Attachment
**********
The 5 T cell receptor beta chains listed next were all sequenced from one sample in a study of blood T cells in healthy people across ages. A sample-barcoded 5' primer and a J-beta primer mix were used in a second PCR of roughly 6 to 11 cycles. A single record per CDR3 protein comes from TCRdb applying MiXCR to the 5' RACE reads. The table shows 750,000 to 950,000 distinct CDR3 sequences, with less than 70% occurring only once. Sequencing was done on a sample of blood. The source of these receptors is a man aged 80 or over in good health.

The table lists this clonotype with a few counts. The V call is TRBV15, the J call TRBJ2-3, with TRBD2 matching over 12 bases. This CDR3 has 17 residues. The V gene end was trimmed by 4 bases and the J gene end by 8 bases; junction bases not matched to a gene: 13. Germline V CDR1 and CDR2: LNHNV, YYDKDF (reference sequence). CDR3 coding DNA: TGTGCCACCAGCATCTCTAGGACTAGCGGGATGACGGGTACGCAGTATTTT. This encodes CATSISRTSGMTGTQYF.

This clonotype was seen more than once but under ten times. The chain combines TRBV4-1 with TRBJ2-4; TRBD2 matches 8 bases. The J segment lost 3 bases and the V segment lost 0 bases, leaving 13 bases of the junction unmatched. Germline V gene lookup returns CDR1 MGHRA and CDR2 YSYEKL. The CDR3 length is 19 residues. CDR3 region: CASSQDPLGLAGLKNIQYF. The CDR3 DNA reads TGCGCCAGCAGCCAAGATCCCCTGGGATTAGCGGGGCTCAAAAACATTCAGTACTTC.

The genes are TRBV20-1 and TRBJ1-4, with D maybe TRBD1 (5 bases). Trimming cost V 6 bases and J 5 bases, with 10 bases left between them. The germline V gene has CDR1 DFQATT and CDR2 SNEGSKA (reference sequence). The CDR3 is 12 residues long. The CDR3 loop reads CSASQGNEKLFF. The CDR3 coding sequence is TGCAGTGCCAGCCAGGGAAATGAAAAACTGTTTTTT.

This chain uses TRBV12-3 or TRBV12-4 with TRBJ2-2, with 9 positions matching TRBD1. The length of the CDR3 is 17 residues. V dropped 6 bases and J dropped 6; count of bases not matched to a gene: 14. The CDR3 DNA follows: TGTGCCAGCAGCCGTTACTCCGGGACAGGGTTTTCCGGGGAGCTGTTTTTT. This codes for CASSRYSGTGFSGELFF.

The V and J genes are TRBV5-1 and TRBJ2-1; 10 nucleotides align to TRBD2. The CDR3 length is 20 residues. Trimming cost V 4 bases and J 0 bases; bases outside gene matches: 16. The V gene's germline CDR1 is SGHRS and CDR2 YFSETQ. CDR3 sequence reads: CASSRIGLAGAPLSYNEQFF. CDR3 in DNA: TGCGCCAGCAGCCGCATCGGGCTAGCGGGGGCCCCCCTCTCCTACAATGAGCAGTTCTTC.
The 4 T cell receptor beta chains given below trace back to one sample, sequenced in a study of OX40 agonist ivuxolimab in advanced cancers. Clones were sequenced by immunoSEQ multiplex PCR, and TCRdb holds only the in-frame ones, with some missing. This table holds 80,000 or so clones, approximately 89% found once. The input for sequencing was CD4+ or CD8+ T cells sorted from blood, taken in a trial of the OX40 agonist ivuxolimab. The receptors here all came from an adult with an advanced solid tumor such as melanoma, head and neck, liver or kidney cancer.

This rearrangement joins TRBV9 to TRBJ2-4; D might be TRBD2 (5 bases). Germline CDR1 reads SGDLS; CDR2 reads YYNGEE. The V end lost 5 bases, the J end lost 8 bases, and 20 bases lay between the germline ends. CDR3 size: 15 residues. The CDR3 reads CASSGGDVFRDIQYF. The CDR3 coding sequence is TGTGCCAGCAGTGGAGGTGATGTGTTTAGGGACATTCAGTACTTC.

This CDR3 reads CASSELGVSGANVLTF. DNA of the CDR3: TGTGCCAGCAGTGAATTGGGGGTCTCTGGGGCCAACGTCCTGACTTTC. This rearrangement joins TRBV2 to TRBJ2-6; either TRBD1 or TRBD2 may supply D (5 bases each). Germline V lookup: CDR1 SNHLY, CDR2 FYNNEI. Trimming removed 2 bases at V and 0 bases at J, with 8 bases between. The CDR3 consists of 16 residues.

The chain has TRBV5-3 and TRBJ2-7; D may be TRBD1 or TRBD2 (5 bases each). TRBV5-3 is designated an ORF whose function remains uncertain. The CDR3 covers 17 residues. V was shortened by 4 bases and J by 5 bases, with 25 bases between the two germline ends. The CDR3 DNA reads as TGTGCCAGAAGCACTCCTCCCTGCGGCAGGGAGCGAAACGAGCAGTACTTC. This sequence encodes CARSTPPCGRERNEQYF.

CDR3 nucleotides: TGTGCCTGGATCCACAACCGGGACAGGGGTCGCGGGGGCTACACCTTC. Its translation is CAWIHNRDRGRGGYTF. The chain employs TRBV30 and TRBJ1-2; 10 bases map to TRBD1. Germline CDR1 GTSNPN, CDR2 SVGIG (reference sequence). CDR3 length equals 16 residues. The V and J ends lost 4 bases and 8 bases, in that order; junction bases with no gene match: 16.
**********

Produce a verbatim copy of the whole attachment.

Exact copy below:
The 5 T cell receptor beta chains listed next were all sequenced from one sample in a study of blood T cells in healthy people across ages. A sample-barcoded 5' primer and a J-beta primer mix were used in a second PCR of roughly 6 to 11 cycles. A single record per CDR3 protein comes from TCRdb applying MiXCR to the 5' RACE reads. The table shows 750,000 to 950,000 distinct CDR3 sequences, with less than 70% occurring only once. Sequencing was done on a sample of blood. The source of these receptors is a man aged 80 or over in good health.

The table lists this clonotype with a few counts. The V call is TRBV15, the J call TRBJ2-3, with TRBD2 matching over 12 bases. This CDR3 has 17 residues. The V gene end was trimmed by 4 bases and the J gene end by 8 bases; junction bases not matched to a gene: 13. Germline V CDR1 and CDR2: LNHNV, YYDKDF (reference sequence). CDR3 coding DNA: TGTGCCACCAGCATCTCTAGGACTAGCGGGATGACGGGTACGCAGTATTTT. This encodes CATSISRTSGMTGTQYF.

This clonotype was seen more than once but under ten times. The chain combines TRBV4-1 with TRBJ2-4; TRBD2 matches 8 bases. The J segment lost 3 bases and the V segment lost 0 bases, leaving 13 bases of the junction unmatched. Germline V gene lookup returns CDR1 MGHRA and CDR2 YSYEKL. The CDR3 length is 19 residues. CDR3 region: CASSQDPLGLAGLKNIQYF. The CDR3 DNA reads TGCGCCAGCAGCCAAGATCCCCTGGGATTAGCGGGGCTCAAAAACATTCAGTACTTC.

The genes are TRBV20-1 and TRBJ1-4, with D maybe TRBD1 (5 bases). Trimming cost V 6 bases and J 5 bases, with 10 bases left between them. The germline V gene has CDR1 DFQATT and CDR2 SNEGSKA (reference sequence). The CDR3 is 12 residues long. The CDR3 loop reads CSASQGNEKLFF. The CDR3 coding sequence is TGCAGTGCCAGCCAGGGAAATGAAAAACTGTTTTTT.

This chain uses TRBV12-3 or TRBV12-4 with TRBJ2-2, with 9 positions matching TRBD1. The length of the CDR3 is 17 residues. V dropped 6 bases and J dropped 6; count of bases not matched to a gene: 14. The CDR3 DNA follows: TGTGCCAGCAGCCGTTACTCCGGGACAGGGTTTTCCGGGGAGCTGTTTTTT. This codes for CASSRYSGTGFSGELFF.

The V and J genes are TRBV5-1 and TRBJ2-1; 10 nucleotides align to TRBD2. The CDR3 length is 20 residues. Trimming cost V 4 bases and J 0 bases; bases outside gene matches: 16. The V gene's germline CDR1 is SGHRS and CDR2 YFSETQ. CDR3 sequence reads: CASSRIGLAGAPLSYNEQFF. CDR3 in DNA: TGCGCCAGCAGCCGCATCGGGCTAGCGGGGGCCCCCCTCTCCTACAATGAGCAGTTCTTC.
The 4 T cell receptor beta chains given below trace back to one sample, sequenced in a study of OX40 agonist ivuxolimab in advanced cancers. Clones were sequenced by immunoSEQ multiplex PCR, and TCRdb holds only the in-frame ones, with some missing. This table holds 80,000 or so clones, approximately 89% found once. The input for sequencing was CD4+ or CD8+ T cells sorted from blood, taken in a trial of the OX40 agonist ivuxolimab. The receptors here all came from an adult with an advanced solid tumor such as melanoma, head and neck, liver or kidney cancer.

This rearrangement joins TRBV9 to TRBJ2-4; D might be TRBD2 (5 bases). Germline CDR1 reads SGDLS; CDR2 reads YYNGEE. The V end lost 5 bases, the J end lost 8 bases, and 20 bases lay between the germline ends. CDR3 size: 15 residues. The CDR3 reads CASSGGDVFRDIQYF. The CDR3 coding sequence is TGTGCCAGCAGTGGAGGTGATGTGTTTAGGGACATTCAGTACTTC.

This CDR3 reads CASSELGVSGANVLTF. DNA of the CDR3: TGTGCCAGCAGTGAATTGGGGGTCTCTGGGGCCAACGTCCTGACTTTC. This rearrangement joins TRBV2 to TRBJ2-6; either TRBD1 or TRBD2 may supply D (5 bases each). Germline V lookup: CDR1 SNHLY, CDR2 FYNNEI. Trimming removed 2 bases at V and 0 bases at J, with 8 bases between. The CDR3 consists of 16 residues.

The chain has TRBV5-3 and TRBJ2-7; D may be TRBD1 or TRBD2 (5 bases each). TRBV5-3 is designated an ORF whose function remains uncertain. The CDR3 covers 17 residues. V was shortened by 4 bases and J by 5 bases, with 25 bases between the two germline ends. The CDR3 DNA reads as TGTGCCAGAAGCACTCCTCCCTGCGGCAGGGAGCGAAACGAGCAGTACTTC. This sequence encodes CARSTPPCGRERNEQYF.

CDR3 nucleotides: TGTGCCTGGATCCACAACCGGGACAGGGGTCGCGGGGGCTACACCTTC. Its translation is CAWIHNRDRGRGGYTF. The chain employs TRBV30 and TRBJ1-2; 10 bases map to TRBD1. Germline CDR1 GTSNPN, CDR2 SVGIG (reference sequence). CDR3 length equals 16 residues. The V and J ends lost 4 bases and 8 bases, in that order; junction bases with no gene match: 16.